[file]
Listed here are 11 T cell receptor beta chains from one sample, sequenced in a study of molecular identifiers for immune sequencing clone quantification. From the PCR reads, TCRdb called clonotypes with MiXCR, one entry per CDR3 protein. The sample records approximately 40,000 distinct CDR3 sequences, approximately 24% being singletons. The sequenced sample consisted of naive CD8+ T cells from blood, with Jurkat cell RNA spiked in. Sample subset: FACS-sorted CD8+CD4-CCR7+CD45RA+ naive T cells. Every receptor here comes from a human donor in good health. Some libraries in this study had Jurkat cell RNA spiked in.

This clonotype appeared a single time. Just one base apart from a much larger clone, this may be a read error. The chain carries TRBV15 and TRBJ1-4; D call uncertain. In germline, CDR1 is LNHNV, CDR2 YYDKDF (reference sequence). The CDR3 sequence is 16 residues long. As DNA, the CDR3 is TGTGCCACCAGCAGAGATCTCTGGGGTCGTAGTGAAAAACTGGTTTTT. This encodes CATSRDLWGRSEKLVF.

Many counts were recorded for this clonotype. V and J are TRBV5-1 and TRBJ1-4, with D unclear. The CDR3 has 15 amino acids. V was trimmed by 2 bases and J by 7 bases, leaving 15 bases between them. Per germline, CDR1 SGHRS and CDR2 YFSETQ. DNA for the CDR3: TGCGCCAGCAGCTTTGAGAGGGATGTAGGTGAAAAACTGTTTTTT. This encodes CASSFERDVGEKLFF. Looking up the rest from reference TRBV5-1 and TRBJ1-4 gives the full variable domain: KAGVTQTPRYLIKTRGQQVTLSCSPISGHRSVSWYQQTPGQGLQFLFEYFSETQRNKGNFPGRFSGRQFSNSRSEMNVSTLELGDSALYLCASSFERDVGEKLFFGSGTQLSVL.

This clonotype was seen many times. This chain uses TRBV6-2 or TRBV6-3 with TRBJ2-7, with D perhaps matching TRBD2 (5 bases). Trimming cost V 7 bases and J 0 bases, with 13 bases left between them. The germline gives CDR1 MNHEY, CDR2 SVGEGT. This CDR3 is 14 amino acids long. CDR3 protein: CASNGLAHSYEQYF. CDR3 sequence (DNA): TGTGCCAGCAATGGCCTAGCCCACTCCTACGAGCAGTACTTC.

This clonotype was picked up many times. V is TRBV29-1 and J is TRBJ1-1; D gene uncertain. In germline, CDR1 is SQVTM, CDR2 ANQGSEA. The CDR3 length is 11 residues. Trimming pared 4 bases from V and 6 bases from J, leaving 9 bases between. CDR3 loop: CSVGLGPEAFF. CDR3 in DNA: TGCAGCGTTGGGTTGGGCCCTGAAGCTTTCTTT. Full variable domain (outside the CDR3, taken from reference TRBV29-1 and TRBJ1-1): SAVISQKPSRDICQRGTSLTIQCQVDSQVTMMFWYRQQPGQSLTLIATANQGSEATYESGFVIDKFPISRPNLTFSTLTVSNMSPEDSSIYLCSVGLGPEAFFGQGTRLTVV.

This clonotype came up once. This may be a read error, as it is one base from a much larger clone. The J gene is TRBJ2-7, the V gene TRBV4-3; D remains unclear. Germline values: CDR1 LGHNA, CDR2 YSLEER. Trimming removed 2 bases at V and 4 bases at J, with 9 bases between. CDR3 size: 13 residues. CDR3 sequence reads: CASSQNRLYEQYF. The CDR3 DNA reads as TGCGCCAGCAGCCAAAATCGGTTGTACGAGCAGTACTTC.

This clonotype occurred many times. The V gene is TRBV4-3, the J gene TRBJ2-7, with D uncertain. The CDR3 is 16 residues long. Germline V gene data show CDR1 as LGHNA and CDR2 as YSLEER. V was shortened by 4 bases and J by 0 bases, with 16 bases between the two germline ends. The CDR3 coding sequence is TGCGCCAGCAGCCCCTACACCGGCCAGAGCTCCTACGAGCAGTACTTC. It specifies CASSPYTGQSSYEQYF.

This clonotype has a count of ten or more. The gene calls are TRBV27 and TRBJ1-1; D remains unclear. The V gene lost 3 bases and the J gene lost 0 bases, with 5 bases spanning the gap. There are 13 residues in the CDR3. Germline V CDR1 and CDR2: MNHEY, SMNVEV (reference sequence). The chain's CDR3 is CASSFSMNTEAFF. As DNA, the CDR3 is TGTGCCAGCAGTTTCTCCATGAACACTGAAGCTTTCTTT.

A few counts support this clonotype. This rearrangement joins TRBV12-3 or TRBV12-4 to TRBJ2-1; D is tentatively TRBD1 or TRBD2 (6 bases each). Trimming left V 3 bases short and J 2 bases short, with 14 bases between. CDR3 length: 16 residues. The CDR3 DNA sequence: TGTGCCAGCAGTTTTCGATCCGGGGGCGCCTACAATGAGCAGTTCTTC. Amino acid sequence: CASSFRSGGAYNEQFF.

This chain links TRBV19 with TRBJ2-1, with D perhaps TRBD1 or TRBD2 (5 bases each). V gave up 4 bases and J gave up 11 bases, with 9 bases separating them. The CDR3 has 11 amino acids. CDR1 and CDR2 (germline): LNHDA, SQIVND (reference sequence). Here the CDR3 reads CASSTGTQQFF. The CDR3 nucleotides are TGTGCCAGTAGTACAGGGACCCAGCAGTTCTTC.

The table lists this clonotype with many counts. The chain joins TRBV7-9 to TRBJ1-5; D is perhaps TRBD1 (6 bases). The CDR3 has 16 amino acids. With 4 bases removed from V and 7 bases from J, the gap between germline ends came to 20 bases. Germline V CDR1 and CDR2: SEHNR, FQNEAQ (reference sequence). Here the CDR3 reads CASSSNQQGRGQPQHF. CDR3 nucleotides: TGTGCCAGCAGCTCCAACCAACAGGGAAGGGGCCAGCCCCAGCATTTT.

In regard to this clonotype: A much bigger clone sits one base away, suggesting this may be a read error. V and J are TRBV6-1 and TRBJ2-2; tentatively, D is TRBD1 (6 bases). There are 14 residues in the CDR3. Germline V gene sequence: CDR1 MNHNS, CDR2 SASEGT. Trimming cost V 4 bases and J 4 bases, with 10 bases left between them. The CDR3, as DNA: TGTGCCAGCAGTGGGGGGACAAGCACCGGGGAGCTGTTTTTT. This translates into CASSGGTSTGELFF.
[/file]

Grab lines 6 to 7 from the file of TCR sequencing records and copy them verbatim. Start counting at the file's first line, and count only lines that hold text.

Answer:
This clonotype came up once. This may be a read error, as it is one base from a much larger clone. The J gene is TRBJ2-7, the V gene TRBV4-3; D remains unclear. Germline values: CDR1 LGHNA, CDR2 YSLEER. Trimming removed 2 bases at V and 4 bases at J, with 9 bases between. CDR3 size: 13 residues. CDR3 sequence reads: CASSQNRLYEQYF. The CDR3 DNA reads as TGCGCCAGCAGCCAAAATCGGTTGTACGAGCAGTACTTC.

This clonotype occurred many times. The V gene is TRBV4-3, the J gene TRBJ2-7, with D uncertain. The CDR3 is 16 residues long. Germline V gene data show CDR1 as LGHNA and CDR2 as YSLEER. V was shortened by 4 bases and J by 0 bases, with 16 bases between the two germline ends. The CDR3 coding sequence is TGCGCCAGCAGCCCCTACACCGGCCAGAGCTCCTACGAGCAGTACTTC. It specifies CASSPYTGQSSYEQYF.